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Smart Cities’ Environmental Dreams and Their Dirty Material Politics (hosted by Research in Arts and Humanities)

Media has many stories about smart cities’ bright promises, and these celebratory narratives are echoed by the cities’ own websites. Although ecology is usually not the primary focus of smart cities’ self-promotion, their websites usually tell the story of how they would ultimately make the environment better. They would streamline the collection of waste by using smart bins; use smartphone-operated bike-rental schemes; control traffic via digital dashboards; run paper-free egovernment services; or even help asthma-suffering children by digitally monitoring and communicating the level of air pollution at playgrounds.

However, despite the overwhelming rhetoric of being environmental saviours, smart cities pose multiple ecological threats, most of which are invisibilised, because they take place elsewhere: the ever-growing extraction of resources needed to produce the actual devices: from a range of smart sensors to the smartphones and computers themselves; the toxicity of their production process and of the e-waste left behind after their short lives, often made disposable by design; and the rapidly increasing energy demands of data farms, needed to sustain every air pollution sensor, every city dashboard, every smart bus stop, every ‘smart’ communication network.

At the heart of my talk, thus, lies a troubling, yet crucial question: how to reconcile the usefulness of digital technologies and, more specifically, their rapid and expansive adoption into environmentally driven initiatives and sustainability projects such as smart cities, with the extensive environmental damages brought on by the digitization itself?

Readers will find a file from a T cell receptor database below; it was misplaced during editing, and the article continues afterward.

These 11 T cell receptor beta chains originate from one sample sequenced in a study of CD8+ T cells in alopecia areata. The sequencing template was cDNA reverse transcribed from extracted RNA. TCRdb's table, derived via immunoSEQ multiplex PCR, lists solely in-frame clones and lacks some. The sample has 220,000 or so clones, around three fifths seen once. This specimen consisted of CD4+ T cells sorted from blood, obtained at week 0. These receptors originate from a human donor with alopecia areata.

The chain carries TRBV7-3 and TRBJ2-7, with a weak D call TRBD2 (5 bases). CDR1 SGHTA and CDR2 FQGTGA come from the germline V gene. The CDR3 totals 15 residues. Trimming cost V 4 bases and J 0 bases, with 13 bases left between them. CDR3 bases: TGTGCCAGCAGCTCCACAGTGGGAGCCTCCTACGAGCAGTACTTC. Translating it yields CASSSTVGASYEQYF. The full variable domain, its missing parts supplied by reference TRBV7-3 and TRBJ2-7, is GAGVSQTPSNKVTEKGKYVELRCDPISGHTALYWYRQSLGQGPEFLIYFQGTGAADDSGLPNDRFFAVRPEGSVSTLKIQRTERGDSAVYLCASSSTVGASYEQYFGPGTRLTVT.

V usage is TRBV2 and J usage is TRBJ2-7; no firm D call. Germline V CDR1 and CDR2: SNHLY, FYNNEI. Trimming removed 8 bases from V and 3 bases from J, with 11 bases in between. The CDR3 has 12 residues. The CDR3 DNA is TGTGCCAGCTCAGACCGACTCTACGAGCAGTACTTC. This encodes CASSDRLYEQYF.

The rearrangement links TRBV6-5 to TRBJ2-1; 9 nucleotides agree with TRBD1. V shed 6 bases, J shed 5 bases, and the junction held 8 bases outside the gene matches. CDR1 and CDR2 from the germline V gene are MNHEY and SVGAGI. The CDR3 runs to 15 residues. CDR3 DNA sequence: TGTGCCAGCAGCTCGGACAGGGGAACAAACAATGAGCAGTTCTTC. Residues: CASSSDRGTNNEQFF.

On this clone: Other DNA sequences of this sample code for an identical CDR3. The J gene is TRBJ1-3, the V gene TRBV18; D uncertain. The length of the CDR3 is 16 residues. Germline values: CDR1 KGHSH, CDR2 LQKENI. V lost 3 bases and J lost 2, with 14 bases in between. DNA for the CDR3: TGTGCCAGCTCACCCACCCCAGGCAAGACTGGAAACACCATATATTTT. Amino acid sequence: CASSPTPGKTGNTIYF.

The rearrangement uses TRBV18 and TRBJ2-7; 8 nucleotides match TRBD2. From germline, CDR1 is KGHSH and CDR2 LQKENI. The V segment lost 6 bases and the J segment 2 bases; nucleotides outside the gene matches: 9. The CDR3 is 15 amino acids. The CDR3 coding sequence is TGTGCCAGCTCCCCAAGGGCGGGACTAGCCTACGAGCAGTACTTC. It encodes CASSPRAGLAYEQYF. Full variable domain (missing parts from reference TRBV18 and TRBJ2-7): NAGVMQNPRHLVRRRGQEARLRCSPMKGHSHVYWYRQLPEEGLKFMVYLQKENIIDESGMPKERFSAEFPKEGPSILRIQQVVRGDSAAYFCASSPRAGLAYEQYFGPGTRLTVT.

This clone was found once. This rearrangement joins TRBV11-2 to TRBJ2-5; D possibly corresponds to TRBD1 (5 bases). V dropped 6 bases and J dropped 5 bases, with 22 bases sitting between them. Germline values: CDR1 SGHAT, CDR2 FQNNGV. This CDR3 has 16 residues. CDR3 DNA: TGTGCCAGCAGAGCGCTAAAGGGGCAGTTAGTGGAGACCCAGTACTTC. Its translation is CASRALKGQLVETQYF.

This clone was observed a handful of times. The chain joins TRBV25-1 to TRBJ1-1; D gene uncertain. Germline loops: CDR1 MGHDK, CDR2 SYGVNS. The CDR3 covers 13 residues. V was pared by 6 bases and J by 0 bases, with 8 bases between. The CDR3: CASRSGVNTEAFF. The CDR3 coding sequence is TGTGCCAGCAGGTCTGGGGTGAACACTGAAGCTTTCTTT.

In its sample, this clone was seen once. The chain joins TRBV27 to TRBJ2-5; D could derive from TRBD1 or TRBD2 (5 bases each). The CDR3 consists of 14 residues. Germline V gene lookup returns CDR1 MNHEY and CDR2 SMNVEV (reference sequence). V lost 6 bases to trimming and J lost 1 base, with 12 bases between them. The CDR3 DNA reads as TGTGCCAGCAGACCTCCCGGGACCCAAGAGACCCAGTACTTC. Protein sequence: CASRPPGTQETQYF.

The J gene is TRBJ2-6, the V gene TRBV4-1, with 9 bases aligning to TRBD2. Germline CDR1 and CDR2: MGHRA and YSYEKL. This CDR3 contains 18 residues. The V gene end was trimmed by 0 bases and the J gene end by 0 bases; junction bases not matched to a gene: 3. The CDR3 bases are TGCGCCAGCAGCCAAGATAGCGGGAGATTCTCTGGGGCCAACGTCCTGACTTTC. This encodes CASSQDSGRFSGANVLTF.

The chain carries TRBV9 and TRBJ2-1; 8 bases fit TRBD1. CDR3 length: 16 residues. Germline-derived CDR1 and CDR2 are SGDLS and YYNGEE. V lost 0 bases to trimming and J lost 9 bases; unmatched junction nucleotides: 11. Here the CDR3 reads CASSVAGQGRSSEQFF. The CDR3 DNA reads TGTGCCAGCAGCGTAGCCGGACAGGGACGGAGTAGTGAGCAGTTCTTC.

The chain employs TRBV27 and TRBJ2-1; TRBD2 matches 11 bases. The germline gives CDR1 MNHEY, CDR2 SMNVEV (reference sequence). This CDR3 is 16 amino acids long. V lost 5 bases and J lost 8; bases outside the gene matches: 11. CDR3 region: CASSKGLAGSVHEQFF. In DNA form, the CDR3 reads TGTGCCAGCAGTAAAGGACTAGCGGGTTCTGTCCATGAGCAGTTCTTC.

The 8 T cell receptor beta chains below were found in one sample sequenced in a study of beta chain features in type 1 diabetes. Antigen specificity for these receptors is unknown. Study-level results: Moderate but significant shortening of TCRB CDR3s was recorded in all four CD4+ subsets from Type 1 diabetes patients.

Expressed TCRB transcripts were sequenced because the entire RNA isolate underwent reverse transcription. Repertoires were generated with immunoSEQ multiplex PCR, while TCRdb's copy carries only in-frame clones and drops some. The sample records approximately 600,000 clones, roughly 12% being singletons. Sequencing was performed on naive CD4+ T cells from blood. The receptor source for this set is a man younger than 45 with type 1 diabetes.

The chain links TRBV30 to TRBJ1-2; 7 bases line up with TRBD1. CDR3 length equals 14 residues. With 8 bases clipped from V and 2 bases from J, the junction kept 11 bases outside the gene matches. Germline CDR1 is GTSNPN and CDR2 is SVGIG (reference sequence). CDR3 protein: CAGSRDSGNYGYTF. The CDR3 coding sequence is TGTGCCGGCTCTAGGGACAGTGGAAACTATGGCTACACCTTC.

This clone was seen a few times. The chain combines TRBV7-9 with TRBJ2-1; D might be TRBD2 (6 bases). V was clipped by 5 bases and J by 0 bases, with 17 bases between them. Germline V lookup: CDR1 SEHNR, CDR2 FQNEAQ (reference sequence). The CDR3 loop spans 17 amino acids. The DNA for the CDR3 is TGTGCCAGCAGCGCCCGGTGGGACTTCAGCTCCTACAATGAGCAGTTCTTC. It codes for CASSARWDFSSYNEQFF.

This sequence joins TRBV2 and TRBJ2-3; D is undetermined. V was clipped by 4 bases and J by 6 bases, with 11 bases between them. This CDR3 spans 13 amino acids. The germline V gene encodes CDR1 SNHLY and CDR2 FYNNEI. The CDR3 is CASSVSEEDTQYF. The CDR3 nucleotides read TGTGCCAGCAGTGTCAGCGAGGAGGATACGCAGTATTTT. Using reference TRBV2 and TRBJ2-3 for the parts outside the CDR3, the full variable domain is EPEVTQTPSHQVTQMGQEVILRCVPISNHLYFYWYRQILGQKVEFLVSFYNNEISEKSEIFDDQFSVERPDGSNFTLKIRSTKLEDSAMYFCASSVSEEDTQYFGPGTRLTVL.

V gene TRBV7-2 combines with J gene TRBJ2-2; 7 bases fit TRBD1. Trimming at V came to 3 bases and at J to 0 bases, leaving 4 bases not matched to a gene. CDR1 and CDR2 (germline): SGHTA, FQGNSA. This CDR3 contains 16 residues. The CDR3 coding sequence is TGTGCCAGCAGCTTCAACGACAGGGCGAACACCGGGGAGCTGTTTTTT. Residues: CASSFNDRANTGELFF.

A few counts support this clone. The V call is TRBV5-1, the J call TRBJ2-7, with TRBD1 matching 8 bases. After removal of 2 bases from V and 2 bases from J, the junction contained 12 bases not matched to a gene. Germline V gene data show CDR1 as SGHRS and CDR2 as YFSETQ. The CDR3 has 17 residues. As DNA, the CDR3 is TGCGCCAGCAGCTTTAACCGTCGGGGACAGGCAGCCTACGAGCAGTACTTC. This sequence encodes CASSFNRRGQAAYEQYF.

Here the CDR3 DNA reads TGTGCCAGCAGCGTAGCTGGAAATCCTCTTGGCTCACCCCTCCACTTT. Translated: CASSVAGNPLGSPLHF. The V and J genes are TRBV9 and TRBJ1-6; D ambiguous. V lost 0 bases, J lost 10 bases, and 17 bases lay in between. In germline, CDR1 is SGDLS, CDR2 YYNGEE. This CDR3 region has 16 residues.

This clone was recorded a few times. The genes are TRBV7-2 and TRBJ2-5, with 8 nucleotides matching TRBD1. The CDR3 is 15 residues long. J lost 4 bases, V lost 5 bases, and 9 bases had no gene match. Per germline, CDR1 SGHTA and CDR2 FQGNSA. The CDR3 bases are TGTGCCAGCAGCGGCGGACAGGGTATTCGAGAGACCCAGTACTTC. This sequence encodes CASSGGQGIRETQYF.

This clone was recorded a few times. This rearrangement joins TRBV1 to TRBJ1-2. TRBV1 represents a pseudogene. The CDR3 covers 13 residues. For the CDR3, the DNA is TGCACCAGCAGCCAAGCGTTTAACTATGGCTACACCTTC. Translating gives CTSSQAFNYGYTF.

GM 3.42, Geoffrey Manton Building

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Part of the Politics and International Relations Public Lecture Series

Dr Adi Kuntsman

Dr Adi Kuntsman is Senior Lecturer in Digital Politics at the Politics department of Manchester Metropolitan University. Their past work explored Internet cultures in Russia, Eastern Europe and Russian-speaking diasporas; digital emotions, digital memory and digital militarism; as well as sexual historiographies of Soviet GULAGs, and contemporary LGBT politics. Kuntsman’s current work focuses on selfies between political activism and biometric governance; the politics of ‘opting out’ of digital datafication; and environmental damages of digital technologies.

The Politics and International Relations Public Lecture Series is sponsored by the History, Politics and Philosophy department and organized by Kathryn Starnes, Lecturer in International Relations at Manchester Metropolitan University.

Event Details

Location Geoffrey Manton Building
Manchester, M15 6BG
Start Wednesday 5 Feb 2020 1:30pm
Finish Wednesday 5 Feb 2020 3:00pm

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